…and now I going to edit the crap out of this so I can post!


Thursday, February 6, 2014

Untimely Muses, There's An App For That.

Do any of you have this problem?

You’re working on a project, it’s flowing and moving right along and everything is going fantastic. You’re typing away, chapter by chapter, when out of nowhere a great idea hits you that has nothing to do with the project you’re working on. Now most of the time, I’m surprised at what my characters do anyway, I’ll read a section of text and think, “what the hell just happened? That’s not what I plotted!” But when completely separate ideas pop into my head I have to stop and switch gears, open up a note and try to get everything written down before I forget it, it’s almost inconvenient. Unless, of course, it’s a good one.

I always have ideas that come and go, and I know some of you will point fingers and yell, but I could never bring myself to carry a notebook and pen (even though I have bought more than a few). So either, I needed to be sitting in front of the computer or it was lost…most of the time it was lost. Now, however, with smartphones—nothing more than a handheld computer with a phone “app”—I have a notepad everywhere I go. Different phones have different apps, but I like to use Inkpad Notepad. It is available on the Google Play Store, and automatically sync’s between the app on your phone and the app on your computer. Now all I have to do is copy and paste into a Word document and I’m ready to go to work.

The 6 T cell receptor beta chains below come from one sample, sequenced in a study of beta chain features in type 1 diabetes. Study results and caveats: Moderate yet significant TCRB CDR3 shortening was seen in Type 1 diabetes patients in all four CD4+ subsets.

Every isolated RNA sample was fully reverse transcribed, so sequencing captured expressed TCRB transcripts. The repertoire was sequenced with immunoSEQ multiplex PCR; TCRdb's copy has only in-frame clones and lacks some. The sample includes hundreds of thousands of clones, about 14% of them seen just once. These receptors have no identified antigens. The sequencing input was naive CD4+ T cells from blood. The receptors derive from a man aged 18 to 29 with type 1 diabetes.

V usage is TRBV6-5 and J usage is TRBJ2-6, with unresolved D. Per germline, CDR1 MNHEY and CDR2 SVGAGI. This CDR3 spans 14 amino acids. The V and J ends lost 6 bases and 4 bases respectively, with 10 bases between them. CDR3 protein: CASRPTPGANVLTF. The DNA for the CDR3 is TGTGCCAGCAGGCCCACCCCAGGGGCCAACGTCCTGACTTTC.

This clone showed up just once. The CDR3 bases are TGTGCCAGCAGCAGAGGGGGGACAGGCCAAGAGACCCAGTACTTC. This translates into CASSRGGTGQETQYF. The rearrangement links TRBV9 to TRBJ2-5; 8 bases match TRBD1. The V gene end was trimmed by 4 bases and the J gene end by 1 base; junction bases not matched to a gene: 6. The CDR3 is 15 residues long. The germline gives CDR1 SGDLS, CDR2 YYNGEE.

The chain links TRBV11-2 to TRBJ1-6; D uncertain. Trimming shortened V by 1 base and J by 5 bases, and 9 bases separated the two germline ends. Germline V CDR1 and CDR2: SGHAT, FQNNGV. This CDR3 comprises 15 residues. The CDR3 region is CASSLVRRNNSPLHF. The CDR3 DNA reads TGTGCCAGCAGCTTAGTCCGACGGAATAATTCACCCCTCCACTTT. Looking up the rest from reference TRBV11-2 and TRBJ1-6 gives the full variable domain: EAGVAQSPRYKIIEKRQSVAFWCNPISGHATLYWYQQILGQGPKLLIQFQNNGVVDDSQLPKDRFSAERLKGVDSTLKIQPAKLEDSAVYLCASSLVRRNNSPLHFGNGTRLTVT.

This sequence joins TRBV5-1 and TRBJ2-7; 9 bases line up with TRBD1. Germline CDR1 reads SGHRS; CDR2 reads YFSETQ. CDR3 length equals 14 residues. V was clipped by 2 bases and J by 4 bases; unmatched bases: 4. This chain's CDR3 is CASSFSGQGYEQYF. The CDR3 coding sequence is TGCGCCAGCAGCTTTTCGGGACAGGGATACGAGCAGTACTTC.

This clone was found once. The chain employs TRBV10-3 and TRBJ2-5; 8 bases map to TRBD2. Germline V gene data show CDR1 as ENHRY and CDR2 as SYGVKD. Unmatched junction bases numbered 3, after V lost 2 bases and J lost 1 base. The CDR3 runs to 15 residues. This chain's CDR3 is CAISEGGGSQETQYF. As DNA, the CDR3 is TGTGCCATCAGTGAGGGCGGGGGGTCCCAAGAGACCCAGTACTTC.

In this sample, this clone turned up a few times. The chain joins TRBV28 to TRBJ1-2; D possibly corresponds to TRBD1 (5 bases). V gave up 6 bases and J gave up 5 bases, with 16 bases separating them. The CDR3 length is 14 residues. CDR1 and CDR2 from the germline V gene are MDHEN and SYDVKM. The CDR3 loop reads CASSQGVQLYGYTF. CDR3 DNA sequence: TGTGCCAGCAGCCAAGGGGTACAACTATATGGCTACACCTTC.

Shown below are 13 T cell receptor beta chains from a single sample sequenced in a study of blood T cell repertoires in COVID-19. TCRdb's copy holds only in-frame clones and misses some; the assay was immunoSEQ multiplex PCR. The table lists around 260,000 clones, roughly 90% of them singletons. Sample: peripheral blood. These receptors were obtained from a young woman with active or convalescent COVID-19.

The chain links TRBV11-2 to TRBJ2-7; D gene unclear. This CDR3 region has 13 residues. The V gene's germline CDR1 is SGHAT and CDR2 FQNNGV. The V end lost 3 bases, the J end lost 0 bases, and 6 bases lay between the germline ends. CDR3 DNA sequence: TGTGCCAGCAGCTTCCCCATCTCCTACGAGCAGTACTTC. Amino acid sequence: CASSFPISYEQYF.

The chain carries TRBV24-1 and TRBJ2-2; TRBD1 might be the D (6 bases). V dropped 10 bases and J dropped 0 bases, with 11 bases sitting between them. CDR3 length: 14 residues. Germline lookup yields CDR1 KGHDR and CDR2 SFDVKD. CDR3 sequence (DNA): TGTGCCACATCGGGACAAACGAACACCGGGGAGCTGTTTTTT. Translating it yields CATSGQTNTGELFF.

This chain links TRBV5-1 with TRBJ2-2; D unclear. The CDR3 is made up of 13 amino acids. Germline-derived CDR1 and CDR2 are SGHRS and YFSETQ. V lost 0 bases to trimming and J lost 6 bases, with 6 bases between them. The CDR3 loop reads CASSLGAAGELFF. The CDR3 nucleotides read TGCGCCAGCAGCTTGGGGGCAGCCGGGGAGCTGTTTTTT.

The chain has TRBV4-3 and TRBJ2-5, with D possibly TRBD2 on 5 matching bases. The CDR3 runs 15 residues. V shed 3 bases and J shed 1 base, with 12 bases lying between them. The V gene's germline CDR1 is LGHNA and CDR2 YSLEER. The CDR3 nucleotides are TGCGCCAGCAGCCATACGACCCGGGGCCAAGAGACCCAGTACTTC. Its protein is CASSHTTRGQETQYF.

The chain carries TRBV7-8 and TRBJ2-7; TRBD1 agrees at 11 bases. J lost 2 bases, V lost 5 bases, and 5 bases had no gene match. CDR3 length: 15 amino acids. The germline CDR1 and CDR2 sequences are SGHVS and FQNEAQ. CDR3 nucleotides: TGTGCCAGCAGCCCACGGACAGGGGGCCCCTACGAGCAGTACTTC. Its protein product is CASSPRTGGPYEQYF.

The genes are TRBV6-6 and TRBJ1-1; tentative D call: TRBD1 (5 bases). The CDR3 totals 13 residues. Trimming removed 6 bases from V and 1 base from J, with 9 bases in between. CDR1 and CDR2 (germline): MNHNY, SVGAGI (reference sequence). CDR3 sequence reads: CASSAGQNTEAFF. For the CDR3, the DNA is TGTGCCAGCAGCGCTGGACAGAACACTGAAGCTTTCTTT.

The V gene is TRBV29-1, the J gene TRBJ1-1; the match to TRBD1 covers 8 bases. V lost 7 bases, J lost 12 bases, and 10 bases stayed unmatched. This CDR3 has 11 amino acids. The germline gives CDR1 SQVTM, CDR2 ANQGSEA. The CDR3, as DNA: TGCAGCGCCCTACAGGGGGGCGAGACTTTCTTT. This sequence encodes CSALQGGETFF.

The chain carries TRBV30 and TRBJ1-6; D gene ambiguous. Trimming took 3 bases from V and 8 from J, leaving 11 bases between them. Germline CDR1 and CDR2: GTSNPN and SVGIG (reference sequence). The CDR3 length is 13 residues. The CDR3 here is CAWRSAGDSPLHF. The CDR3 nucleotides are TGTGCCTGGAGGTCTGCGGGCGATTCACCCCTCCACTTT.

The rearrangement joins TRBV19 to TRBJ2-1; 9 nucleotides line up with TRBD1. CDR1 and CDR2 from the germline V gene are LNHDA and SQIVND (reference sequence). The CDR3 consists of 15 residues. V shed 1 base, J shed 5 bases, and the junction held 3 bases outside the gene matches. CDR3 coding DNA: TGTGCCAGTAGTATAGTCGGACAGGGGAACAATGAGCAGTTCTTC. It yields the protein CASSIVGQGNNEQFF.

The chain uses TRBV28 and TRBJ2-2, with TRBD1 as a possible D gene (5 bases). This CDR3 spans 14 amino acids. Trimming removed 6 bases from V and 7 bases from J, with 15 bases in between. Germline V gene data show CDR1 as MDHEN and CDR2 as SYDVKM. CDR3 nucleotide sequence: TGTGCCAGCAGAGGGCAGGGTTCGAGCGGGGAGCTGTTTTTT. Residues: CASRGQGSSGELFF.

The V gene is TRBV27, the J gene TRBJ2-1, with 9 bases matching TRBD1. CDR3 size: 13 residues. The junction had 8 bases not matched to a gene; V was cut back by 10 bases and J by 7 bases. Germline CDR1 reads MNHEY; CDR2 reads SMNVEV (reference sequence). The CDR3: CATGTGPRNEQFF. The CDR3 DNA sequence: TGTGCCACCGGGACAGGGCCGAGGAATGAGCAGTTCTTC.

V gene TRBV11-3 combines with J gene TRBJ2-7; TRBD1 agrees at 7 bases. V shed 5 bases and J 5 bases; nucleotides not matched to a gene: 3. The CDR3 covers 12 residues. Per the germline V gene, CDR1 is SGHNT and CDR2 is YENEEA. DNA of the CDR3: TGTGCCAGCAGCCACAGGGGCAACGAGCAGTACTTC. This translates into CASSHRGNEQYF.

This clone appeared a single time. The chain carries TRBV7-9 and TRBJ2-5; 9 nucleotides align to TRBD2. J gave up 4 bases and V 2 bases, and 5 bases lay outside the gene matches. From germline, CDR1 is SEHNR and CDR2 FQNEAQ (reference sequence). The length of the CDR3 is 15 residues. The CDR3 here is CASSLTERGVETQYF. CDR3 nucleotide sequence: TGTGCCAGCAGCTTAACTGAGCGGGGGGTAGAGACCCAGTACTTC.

I haven’t written very much at all over the last year, planning a wedding and honeymoon and now having a pregnant wife have pretty much taken up all my time. Recently though, I’ve been able to pick the pen back up and start living with my characters again and now that I’ve started I don’t want to slow or stop again! I’ve always enjoyed living with my characters and experiencing their lives and worlds, but lately they have been doing some inappropriate things. Especially the ones I’m not ready to live with yet! Wait your turn damn it! But they don’t listen.